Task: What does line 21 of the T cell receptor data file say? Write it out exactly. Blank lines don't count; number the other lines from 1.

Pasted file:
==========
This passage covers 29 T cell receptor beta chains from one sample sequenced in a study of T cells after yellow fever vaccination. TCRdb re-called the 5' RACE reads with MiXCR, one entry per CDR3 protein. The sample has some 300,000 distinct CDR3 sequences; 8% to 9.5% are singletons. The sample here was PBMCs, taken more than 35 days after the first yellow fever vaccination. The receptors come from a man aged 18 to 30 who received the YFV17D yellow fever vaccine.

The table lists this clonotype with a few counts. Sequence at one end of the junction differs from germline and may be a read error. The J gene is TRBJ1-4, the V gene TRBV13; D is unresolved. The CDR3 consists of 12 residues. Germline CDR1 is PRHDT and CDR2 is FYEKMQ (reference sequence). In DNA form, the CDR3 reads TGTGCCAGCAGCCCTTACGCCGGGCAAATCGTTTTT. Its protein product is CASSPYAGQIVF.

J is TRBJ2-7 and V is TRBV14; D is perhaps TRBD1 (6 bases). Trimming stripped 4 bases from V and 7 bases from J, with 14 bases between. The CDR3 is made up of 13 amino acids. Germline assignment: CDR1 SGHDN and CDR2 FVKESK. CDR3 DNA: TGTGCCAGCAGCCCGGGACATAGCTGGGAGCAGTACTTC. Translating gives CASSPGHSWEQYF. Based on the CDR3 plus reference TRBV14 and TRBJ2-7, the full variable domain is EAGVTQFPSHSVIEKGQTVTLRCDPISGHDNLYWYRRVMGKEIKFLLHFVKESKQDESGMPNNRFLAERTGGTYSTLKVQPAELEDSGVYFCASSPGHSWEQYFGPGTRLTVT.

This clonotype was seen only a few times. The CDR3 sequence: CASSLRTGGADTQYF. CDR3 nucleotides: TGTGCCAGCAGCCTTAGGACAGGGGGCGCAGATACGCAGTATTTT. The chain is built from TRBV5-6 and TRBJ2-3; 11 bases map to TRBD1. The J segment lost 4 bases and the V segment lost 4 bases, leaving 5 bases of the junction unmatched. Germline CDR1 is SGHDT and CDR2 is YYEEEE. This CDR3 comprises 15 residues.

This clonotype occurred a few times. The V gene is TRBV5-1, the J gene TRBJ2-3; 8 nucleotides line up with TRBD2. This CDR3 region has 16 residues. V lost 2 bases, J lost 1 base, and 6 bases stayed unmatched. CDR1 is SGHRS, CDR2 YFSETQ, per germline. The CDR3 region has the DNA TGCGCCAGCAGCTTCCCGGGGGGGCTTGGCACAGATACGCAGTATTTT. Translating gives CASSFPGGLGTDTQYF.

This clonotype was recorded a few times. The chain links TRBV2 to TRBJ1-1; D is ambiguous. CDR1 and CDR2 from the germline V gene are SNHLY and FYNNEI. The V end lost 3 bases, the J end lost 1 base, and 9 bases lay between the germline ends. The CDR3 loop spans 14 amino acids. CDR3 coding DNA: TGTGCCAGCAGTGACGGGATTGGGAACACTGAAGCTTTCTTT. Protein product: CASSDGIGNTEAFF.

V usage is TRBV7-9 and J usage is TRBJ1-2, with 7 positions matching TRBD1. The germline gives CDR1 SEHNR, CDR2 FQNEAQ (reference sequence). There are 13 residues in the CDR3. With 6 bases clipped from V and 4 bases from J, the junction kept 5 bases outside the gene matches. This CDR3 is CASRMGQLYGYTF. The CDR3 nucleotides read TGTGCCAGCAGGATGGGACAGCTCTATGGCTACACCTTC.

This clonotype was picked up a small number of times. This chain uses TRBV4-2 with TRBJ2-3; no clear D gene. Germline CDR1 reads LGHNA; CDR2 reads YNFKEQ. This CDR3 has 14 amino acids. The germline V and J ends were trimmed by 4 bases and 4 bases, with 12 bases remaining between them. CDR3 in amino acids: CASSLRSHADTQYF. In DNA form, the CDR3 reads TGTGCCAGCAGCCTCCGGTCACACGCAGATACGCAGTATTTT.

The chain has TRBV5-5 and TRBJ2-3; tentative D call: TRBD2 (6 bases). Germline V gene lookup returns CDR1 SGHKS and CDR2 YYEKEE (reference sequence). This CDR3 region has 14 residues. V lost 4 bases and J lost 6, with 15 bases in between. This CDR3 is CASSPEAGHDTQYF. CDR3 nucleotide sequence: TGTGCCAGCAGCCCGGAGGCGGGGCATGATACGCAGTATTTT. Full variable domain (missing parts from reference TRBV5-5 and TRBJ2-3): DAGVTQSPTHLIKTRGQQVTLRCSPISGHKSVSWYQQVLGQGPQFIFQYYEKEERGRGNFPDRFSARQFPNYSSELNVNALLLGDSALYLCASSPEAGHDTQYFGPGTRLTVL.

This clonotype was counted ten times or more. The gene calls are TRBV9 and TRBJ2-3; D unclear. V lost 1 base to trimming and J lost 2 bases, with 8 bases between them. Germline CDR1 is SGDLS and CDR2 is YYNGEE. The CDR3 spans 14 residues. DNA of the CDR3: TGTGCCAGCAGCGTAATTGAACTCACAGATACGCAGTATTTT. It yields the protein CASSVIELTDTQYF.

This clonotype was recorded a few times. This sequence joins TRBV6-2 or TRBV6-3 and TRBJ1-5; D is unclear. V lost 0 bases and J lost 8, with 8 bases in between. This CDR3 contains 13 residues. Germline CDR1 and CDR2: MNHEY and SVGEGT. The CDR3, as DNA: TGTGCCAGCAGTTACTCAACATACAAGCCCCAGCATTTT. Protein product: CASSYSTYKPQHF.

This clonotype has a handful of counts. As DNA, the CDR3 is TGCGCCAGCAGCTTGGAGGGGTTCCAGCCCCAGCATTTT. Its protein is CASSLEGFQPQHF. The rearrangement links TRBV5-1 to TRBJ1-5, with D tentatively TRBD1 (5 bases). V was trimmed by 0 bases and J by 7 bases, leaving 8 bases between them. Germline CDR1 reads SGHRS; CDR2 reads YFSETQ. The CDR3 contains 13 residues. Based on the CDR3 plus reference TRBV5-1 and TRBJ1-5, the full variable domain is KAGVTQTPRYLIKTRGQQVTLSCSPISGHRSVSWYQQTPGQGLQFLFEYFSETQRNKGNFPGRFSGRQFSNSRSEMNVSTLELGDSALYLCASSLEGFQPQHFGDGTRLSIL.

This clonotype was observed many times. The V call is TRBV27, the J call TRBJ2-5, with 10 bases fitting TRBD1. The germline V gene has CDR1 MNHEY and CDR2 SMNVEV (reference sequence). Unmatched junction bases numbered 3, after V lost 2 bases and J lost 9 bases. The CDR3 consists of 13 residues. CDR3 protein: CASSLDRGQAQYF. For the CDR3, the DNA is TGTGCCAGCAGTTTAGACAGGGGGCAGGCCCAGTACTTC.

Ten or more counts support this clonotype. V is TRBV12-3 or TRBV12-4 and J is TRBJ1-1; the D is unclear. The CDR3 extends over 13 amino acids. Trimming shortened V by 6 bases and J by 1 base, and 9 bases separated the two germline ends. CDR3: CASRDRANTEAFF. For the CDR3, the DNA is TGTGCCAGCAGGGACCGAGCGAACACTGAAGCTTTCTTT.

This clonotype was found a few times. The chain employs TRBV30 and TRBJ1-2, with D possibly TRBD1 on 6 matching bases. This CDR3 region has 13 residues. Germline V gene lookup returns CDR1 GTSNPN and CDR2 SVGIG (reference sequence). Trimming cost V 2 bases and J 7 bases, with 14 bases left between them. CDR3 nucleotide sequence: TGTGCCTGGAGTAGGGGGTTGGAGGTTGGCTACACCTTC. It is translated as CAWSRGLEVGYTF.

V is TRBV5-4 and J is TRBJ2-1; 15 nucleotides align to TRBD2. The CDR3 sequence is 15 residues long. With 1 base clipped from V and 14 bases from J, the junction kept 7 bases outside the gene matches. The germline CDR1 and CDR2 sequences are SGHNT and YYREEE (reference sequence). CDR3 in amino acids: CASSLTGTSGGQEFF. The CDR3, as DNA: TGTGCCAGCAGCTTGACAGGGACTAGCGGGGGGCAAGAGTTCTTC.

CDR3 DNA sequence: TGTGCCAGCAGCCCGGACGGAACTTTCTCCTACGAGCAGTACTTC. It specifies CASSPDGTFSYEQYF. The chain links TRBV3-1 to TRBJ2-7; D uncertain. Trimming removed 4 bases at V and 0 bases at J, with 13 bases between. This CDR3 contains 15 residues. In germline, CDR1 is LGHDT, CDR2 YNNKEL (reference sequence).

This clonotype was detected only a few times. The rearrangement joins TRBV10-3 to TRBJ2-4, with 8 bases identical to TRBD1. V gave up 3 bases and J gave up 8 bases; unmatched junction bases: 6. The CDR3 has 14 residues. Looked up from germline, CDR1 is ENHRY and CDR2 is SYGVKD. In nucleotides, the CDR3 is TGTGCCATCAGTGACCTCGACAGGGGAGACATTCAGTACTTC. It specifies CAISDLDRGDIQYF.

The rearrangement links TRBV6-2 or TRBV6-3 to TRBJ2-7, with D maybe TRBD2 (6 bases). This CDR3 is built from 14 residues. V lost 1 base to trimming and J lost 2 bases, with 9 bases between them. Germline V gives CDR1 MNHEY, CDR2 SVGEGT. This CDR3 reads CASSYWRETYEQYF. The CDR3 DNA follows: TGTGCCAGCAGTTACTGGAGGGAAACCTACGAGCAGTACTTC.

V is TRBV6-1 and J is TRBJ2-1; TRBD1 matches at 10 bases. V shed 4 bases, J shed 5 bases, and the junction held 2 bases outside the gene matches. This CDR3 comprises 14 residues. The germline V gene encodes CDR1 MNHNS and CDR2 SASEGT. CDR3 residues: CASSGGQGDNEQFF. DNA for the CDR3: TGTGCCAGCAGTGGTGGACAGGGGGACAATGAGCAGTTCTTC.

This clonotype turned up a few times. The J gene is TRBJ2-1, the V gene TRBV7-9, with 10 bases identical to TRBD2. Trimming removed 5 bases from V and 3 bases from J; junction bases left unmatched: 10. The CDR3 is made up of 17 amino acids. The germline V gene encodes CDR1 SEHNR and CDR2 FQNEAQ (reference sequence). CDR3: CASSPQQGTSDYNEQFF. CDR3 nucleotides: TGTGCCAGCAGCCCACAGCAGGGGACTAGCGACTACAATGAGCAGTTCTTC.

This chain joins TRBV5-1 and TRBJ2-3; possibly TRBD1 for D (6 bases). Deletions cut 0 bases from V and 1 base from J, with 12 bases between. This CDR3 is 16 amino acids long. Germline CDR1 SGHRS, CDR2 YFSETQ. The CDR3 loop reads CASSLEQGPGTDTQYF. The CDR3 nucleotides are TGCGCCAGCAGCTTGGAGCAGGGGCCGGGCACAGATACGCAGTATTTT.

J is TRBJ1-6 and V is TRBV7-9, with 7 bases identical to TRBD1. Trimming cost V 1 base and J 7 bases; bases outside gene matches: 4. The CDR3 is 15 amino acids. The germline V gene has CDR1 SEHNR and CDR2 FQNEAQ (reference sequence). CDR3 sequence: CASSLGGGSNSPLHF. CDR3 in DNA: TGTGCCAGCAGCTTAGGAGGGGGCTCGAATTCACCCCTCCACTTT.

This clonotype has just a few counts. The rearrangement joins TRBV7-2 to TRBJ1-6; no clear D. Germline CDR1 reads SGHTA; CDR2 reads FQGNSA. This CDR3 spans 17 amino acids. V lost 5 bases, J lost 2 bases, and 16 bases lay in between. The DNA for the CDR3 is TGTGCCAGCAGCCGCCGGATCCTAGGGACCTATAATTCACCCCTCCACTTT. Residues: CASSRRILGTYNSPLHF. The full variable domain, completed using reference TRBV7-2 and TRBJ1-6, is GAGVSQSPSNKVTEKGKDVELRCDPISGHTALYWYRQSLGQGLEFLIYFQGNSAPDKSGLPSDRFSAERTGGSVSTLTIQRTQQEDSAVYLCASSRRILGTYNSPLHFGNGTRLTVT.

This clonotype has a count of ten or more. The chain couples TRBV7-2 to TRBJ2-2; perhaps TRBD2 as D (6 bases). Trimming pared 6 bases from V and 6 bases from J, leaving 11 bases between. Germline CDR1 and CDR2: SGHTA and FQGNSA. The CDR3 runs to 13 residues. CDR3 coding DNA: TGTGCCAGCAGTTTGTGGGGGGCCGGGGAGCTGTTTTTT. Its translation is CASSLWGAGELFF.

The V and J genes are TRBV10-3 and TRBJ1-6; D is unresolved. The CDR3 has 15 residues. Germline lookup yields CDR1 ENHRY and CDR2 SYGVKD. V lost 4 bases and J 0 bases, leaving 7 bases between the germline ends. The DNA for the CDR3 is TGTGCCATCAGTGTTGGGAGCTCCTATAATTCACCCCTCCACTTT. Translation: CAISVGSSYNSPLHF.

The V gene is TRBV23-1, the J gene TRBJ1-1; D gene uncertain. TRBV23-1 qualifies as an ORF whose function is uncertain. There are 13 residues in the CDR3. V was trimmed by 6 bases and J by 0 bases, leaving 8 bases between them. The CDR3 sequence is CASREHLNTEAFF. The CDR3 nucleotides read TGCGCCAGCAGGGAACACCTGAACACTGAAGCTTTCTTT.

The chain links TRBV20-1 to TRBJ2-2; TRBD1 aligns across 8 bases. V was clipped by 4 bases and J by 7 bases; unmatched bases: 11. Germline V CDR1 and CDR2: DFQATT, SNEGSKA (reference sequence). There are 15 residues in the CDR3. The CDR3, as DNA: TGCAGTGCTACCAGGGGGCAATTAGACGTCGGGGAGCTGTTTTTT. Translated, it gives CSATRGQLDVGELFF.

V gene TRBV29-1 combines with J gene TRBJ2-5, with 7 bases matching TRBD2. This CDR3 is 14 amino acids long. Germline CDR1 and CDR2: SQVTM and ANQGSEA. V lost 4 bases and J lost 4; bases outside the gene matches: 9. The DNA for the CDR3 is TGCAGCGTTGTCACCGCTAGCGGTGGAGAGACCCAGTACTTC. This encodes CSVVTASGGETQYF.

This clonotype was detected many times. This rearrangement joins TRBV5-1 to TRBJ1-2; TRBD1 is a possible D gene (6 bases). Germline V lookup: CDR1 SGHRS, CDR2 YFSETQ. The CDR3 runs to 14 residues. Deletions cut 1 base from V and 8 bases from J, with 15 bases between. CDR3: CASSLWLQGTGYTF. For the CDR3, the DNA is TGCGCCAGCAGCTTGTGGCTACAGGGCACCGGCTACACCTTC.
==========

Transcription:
This clonotype turned up a few times. The J gene is TRBJ2-1, the V gene TRBV7-9, with 10 bases identical to TRBD2. Trimming removed 5 bases from V and 3 bases from J; junction bases left unmatched: 10. The CDR3 is made up of 17 amino acids. The germline V gene encodes CDR1 SEHNR and CDR2 FQNEAQ (reference sequence). CDR3: CASSPQQGTSDYNEQFF. CDR3 nucleotides: TGTGCCAGCAGCCCACAGCAGGGGACTAGCGACTACAATGAGCAGTTCTTC.